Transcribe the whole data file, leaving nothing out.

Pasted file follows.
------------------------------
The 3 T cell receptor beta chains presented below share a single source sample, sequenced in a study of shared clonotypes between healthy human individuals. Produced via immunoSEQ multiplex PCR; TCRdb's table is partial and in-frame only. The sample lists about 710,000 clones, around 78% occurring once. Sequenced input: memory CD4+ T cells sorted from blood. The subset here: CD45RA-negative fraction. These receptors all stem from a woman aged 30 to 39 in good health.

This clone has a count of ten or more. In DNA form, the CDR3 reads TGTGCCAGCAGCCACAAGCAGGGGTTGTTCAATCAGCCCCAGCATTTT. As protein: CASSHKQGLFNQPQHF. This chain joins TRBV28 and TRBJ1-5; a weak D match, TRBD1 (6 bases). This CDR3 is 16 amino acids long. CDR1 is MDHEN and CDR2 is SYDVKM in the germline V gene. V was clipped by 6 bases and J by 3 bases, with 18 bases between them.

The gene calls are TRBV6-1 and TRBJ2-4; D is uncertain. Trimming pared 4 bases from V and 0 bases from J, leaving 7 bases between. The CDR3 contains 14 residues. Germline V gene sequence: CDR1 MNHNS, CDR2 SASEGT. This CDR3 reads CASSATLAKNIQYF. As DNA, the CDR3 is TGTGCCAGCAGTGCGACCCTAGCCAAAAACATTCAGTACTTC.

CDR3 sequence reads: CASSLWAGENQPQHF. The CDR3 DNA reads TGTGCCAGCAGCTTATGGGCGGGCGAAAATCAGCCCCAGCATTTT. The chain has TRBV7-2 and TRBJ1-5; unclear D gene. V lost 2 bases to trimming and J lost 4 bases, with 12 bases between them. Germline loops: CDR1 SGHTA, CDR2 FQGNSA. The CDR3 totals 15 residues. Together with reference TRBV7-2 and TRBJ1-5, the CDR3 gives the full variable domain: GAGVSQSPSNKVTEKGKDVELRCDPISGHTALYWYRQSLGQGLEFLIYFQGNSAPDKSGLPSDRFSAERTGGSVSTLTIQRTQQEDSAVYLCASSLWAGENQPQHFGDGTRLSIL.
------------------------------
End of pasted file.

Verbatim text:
The 3 T cell receptor beta chains presented below share a single source sample, sequenced in a study of shared clonotypes between healthy human individuals. Produced via immunoSEQ multiplex PCR; TCRdb's table is partial and in-frame only. The sample lists about 710,000 clones, around 78% occurring once. Sequenced input: memory CD4+ T cells sorted from blood. The subset here: CD45RA-negative fraction. These receptors all stem from a woman aged 30 to 39 in good health.

This clone has a count of ten or more. In DNA form, the CDR3 reads TGTGCCAGCAGCCACAAGCAGGGGTTGTTCAATCAGCCCCAGCATTTT. As protein: CASSHKQGLFNQPQHF. This chain joins TRBV28 and TRBJ1-5; a weak D match, TRBD1 (6 bases). This CDR3 is 16 amino acids long. CDR1 is MDHEN and CDR2 is SYDVKM in the germline V gene. V was clipped by 6 bases and J by 3 bases, with 18 bases between them.

The gene calls are TRBV6-1 and TRBJ2-4; D is uncertain. Trimming pared 4 bases from V and 0 bases from J, leaving 7 bases between. The CDR3 contains 14 residues. Germline V gene sequence: CDR1 MNHNS, CDR2 SASEGT. This CDR3 reads CASSATLAKNIQYF. As DNA, the CDR3 is TGTGCCAGCAGTGCGACCCTAGCCAAAAACATTCAGTACTTC.

CDR3 sequence reads: CASSLWAGENQPQHF. The CDR3 DNA reads TGTGCCAGCAGCTTATGGGCGGGCGAAAATCAGCCCCAGCATTTT. The chain has TRBV7-2 and TRBJ1-5; unclear D gene. V lost 2 bases to trimming and J lost 4 bases, with 12 bases between them. Germline loops: CDR1 SGHTA, CDR2 FQGNSA. The CDR3 totals 15 residues. Together with reference TRBV7-2 and TRBJ1-5, the CDR3 gives the full variable domain: GAGVSQSPSNKVTEKGKDVELRCDPISGHTALYWYRQSLGQGLEFLIYFQGNSAPDKSGLPSDRFSAERTGGSVSTLTIQRTQQEDSAVYLCASSLWAGENQPQHFGDGTRLSIL.